Hindutva’s ‘Encounter’ Faketory

The ‘hero’ in the new script is not a cop but a monk, an open advocate of Hindu Rashtra, who incidentally holds a high constitutional position

Photo Courtesy: Twitter
Photo Courtesy: Twitter

Mohd Asim Khan

In the climax scene of Shootout at Lokhandwala (2007), defence lawyer Dhingra (played by Amitabh Bachchan) representing the Mumbai Anti-terrorism Squad dramatically asks the high court: “Sir, you too have a family, and they are alone at home now. There is a man standing outside your house with a gun in his hand. Tell me, who would you like that man to be: Maya [gangster Maya Dolas]? Buwa [Maya’s accomplice Dilip Buwa]? Or ACP Shamsher Khan?”

On the basis of this argument, Dhingra secures the acquittal of all the ATS members being tried for the gory encounter killing of Maya Dolas and his gang members at Swati building, Lokhandwala complex. In the final scene, the ATS team is shown coming out of the court complex to rousing music, wrapped in glory.

However, one wonders how would the family of IT professional Vivek Tiwari—the unarmed man who was shot dead by a police constable in Lucknow on 28 September 2018 night—respond to that question. Or what the family of Kanpur businessman Manish Gupta—who was allegedly killed by Uttar Pradesh policemen inside a Gorakhpur hotel on 30 September 2021 feels about this ‘winning’ argument? Or how does Khushi Dubey—the teenager bride of gangster Vikas Dubey’s aide Amar, married only seven days before the 3 July 2020 clash in which eight UP cops were killed in Kanpur—feels about the presence of cops outside her house.

The debate on the extrajudicial killings has been sparked again with the encounter killing of UP don Atiq Ahmed’s 19-year-old son Asad on April 13 in Jhansi. The rights bodies, the opposition and the civil society had questioned the UP police’s tactics in the Vikas Dubey encounter as well. However, the Uttar Pradesh police, under the political patronage, have not given two hoots to the hue and cry.

“Encounters have long got social acceptance. It’s a tactic that is routinely put to use by police to get rid of gangsters and anti-social elements, though I do not support it,” says former Uttar Pradesh DGP Vibhuti Narain Rai.   

An IPS officer of 1975 batch of UP cadre, Rai says the history of police encounters in independent India has been long. “When I joined the police force in 1975, encounter killings were not unheard of even then. When V.P. Singh was the chief minister of Uttar Pradesh (1980-82), so many encounters took place during the crackdown on dacoits,” he adds.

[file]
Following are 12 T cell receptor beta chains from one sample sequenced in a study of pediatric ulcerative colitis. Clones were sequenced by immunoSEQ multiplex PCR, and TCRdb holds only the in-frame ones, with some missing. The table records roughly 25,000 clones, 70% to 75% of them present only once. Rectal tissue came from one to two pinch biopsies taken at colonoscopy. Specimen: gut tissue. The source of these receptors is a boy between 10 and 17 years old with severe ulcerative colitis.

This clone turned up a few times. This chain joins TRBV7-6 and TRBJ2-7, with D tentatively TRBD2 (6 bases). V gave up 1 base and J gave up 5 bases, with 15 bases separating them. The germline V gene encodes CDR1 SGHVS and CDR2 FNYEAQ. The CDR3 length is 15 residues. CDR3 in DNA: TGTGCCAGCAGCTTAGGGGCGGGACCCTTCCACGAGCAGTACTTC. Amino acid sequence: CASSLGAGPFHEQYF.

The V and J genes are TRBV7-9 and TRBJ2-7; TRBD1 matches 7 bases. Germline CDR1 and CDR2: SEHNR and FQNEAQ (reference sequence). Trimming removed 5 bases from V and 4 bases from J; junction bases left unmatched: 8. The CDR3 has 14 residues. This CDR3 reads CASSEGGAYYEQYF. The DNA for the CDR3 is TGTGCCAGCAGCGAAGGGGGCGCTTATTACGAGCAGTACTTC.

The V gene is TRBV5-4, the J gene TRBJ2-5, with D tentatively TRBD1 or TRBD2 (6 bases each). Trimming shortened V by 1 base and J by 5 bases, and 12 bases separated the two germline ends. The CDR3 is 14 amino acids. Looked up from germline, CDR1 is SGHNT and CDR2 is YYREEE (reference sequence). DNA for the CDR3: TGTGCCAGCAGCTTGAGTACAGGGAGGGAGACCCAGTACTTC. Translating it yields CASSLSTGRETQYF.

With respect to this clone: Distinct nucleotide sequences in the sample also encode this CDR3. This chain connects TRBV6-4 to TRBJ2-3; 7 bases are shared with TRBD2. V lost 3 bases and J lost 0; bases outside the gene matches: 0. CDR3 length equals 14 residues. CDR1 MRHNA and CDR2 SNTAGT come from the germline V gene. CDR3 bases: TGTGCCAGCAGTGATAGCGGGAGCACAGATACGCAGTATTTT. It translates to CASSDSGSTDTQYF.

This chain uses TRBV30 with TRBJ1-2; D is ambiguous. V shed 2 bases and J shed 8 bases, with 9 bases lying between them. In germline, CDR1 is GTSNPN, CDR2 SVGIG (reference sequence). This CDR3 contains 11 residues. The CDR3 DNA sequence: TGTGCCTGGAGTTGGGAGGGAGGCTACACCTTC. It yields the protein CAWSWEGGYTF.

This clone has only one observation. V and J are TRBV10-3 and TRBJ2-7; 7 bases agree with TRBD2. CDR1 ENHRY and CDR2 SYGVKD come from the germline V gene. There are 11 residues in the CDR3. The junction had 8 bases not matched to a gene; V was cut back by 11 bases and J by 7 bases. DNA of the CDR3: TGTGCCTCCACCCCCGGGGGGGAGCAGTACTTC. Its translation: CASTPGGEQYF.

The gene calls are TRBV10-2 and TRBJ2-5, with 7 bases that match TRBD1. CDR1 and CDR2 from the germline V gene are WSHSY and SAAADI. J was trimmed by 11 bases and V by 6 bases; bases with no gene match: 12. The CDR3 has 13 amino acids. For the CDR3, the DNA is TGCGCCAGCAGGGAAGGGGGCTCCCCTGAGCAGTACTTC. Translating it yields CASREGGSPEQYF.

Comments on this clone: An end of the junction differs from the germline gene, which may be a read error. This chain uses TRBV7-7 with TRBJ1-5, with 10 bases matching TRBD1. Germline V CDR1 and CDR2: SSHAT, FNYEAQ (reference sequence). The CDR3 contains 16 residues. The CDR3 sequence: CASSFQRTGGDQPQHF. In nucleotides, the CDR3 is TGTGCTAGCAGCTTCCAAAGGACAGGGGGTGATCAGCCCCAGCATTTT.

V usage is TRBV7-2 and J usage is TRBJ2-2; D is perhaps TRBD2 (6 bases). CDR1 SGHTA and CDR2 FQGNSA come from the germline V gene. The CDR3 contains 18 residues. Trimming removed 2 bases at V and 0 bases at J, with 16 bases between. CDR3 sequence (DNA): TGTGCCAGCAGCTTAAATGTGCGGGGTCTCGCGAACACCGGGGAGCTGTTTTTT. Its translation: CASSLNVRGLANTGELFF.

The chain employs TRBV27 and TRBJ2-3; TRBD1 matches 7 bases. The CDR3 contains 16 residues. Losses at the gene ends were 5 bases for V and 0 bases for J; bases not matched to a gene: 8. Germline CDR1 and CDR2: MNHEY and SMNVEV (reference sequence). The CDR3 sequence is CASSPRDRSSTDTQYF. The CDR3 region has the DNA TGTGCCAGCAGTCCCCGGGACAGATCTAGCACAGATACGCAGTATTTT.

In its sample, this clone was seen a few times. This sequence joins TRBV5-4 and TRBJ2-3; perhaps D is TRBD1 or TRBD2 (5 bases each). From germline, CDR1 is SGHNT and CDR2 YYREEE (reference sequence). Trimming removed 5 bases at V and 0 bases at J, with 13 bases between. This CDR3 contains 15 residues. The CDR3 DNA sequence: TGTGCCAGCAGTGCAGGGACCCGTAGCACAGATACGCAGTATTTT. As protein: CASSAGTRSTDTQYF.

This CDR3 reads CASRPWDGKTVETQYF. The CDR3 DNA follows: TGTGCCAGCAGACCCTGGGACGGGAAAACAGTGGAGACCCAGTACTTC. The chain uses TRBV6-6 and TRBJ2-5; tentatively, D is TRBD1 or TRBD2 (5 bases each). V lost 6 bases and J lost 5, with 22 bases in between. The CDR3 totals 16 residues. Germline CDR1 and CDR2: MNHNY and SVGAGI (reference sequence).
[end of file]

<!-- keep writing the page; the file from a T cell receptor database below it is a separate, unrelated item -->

“In fact, once a UP minister asked me, ‘Kaptan sahab apke ziley me counter nahi hote (Why are there no encounters in your district. People in general used to call it ‘counter’,” Rai recalls.

Bollywood’s Romance with the Trigger-happy Cop

The Hindi cinema has always glorified the ‘encounter specialist’ cop. Over the last two decades there have been scores of films on this theme that have done brisk business on the box office, which underlines their wide acceptance and appreciation. Films like Indian (2001), Ab Tak Chhappan (2004), Shootout at Lokhandwala (2007), Wanted (2009), Dabangg (2010), Singham (2011), Shootout at Wadala (2013), Sooryavanshi (2021), and many others in between, celebrate the persona of the police officer who believes in bumping off the criminals in cold blood.

“In earlier films, there used to be a moral debate on the issue of extrajudicial killings and these films almost always ended in a courtroom. There used to be the court, the lawyers, the arguments and the jury. In recent film, however, the judge and the lawyer have vanished from the script and the cop has become the judge and the executioner,” noted film critic Saibal Chatterjee points out.

He says that the modern trigger-happy cop is a “toxic version” of the Angry Young Man of yesteryears.

“There is no doubt that Hindi cinema has played a key role in establishing the persona of the trigger-happy cop as a hero amidst people,” says Chatterjee.